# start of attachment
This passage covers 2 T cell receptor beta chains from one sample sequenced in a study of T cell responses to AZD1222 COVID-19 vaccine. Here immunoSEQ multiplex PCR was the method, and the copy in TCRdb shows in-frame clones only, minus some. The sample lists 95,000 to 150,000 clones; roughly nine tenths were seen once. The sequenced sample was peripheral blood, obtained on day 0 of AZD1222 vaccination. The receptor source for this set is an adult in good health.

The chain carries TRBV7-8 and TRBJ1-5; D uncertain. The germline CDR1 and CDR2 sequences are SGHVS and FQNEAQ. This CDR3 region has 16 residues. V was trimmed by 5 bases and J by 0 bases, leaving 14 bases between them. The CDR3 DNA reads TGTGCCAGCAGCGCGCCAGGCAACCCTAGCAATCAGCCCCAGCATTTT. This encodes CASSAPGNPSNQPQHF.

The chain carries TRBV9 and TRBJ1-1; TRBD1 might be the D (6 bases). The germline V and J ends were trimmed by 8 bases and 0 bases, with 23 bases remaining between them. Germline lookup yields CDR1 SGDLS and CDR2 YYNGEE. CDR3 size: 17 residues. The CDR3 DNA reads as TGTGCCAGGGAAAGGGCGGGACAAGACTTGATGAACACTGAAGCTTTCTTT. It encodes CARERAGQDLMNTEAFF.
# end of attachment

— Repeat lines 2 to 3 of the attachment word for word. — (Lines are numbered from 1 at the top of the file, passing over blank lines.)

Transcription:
The chain carries TRBV7-8 and TRBJ1-5; D uncertain. The germline CDR1 and CDR2 sequences are SGHVS and FQNEAQ. This CDR3 region has 16 residues. V was trimmed by 5 bases and J by 0 bases, leaving 14 bases between them. The CDR3 DNA reads TGTGCCAGCAGCGCGCCAGGCAACCCTAGCAATCAGCCCCAGCATTTT. This encodes CASSAPGNPSNQPQHF.

The chain carries TRBV9 and TRBJ1-1; TRBD1 might be the D (6 bases). The germline V and J ends were trimmed by 8 bases and 0 bases, with 23 bases remaining between them. Germline lookup yields CDR1 SGDLS and CDR2 YYNGEE. CDR3 size: 17 residues. The CDR3 DNA reads as TGTGCCAGGGAAAGGGCGGGACAAGACTTGATGAACACTGAAGCTTTCTTT. It encodes CARERAGQDLMNTEAFF.